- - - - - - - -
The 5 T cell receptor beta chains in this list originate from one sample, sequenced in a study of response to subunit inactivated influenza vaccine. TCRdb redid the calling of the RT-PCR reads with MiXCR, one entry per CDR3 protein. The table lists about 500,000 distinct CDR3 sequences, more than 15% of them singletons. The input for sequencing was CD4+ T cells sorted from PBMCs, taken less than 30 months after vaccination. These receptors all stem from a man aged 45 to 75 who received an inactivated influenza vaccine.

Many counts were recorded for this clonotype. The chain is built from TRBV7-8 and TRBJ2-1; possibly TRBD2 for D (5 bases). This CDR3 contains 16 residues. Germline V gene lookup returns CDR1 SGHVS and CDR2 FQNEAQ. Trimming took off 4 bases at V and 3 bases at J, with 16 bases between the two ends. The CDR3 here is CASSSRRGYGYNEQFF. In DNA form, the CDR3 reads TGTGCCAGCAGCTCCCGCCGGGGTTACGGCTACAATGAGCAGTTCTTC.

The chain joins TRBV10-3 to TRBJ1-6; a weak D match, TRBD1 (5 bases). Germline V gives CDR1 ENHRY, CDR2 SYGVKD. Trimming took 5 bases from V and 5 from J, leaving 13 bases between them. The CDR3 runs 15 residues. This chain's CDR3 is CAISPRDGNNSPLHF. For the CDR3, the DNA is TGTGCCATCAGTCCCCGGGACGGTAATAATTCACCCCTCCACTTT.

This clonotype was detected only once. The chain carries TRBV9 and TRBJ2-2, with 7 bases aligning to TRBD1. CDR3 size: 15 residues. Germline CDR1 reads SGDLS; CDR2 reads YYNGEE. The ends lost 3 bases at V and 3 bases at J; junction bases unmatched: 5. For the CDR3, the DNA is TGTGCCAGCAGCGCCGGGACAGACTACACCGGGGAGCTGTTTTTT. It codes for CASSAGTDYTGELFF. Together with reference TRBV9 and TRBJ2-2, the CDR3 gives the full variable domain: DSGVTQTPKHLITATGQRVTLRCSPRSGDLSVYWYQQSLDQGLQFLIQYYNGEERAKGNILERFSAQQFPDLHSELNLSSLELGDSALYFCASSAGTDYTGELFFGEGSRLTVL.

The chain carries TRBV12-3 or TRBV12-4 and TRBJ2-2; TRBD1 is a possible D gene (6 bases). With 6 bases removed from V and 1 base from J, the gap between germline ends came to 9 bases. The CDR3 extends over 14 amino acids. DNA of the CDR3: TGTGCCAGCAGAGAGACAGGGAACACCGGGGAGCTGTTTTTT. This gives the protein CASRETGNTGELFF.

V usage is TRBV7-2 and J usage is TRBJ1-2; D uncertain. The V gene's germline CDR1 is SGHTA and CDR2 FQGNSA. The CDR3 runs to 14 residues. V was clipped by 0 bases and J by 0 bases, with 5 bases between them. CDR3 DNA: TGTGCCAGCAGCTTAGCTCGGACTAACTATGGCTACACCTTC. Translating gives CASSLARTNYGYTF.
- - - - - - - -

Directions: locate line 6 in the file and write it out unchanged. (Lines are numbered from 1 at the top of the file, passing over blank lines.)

V usage is TRBV7-2 and J usage is TRBJ1-2; D uncertain. The V gene's germline CDR1 is SGHTA and CDR2 FQGNSA. The CDR3 runs to 14 residues. V was clipped by 0 bases and J by 0 bases, with 5 bases between them. CDR3 DNA: TGTGCCAGCAGCTTAGCTCGGACTAACTATGGCTACACCTTC. Translating gives CASSLARTNYGYTF.